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Friday, 4 May 2012

An interesting idea for a book. It claims we can deduce much about a person from their living or working space.

The book starts by detailing the big five traits of psychology

Openness - how willing you are to experience new things
Conscientiousness - organisation
Extraversion - outgoingness
Agreeableness - how much you like other people
Neuroticism - worrying

The book goes on to argue that you can read clues about these traits from people’s living space. However mostly it is on merely two of these traits. If a person is open they are likely to have a wide range of books and if a person is very tidy then they are likely to be conscientious.

In many ways the book seems to argue that snooping might not be so useful. In general people tend to underestimate context(except with regard to themselves), and the book argues it is hard to deduce much from a few cues. For example, a messy person can tidy up or certain items can belong to other people or company policy might change the way a person’s desk is set up, etc. And things such as music tastes or drinking tastes are less important than we imagine.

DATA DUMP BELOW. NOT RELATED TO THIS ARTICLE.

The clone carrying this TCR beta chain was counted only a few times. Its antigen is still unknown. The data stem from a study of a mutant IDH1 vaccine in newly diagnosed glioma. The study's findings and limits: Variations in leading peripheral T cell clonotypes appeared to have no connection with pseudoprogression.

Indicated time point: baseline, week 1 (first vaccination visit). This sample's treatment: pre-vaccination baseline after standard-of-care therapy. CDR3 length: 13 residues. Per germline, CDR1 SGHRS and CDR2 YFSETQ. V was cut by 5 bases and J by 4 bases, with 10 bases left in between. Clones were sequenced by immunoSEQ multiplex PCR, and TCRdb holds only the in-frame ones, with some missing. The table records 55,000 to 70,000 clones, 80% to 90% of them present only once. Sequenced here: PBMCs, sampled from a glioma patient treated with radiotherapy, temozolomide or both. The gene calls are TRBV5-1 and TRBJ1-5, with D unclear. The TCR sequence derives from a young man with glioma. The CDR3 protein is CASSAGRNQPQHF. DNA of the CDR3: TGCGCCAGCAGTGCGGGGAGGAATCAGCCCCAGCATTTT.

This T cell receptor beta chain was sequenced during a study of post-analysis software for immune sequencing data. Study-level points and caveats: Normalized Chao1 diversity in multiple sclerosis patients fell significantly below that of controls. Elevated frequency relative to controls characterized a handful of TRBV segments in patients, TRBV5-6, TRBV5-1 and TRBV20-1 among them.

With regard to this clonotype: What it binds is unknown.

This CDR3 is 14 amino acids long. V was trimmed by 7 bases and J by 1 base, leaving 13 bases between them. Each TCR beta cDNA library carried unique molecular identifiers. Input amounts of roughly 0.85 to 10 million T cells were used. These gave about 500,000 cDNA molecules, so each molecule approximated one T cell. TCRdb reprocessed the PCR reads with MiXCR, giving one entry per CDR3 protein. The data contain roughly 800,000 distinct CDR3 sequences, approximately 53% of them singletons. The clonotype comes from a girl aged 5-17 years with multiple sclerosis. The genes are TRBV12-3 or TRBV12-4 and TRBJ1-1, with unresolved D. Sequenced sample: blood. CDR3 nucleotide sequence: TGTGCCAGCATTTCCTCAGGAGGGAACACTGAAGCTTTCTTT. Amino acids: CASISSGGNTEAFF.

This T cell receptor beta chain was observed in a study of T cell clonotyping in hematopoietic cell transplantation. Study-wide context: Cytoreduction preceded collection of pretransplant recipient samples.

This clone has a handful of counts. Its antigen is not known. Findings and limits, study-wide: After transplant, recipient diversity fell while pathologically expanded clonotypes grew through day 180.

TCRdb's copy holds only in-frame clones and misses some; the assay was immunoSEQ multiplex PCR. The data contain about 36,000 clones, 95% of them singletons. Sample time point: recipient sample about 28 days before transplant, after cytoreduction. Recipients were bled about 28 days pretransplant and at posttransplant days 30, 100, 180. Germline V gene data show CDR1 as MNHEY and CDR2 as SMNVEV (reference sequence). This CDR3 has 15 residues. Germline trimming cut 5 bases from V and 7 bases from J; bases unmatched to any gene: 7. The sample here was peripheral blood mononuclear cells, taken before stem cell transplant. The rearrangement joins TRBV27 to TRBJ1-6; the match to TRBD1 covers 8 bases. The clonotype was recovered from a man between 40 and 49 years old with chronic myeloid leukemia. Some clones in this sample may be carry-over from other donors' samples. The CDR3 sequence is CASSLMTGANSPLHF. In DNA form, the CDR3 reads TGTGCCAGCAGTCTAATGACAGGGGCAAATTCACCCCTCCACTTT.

The big problem with this book is that it obvious that conscientious organised people are likely to have organised personal spaces and open people are likely to have interesting reading material. This book counsels against making big deductive jumps, but that rather limits the scope of snooping. Snooping can be quite good at determining gender and the attractiveness of people (by the photographs of their partners).

The book is quite long as the author goes into various anecdotes about experiment he has done with college students. It is actually quite interesting, although I found myself a bit disappointed at the end of the book to discover that there aren’t really a set of rules that turn us into super snoopers and that in practice it is not such a good way to find out about people.

I enjoyed this book, but it is a bit of a guilt pleasure kind of book than on that will change lives or offers much in the way of deep insight.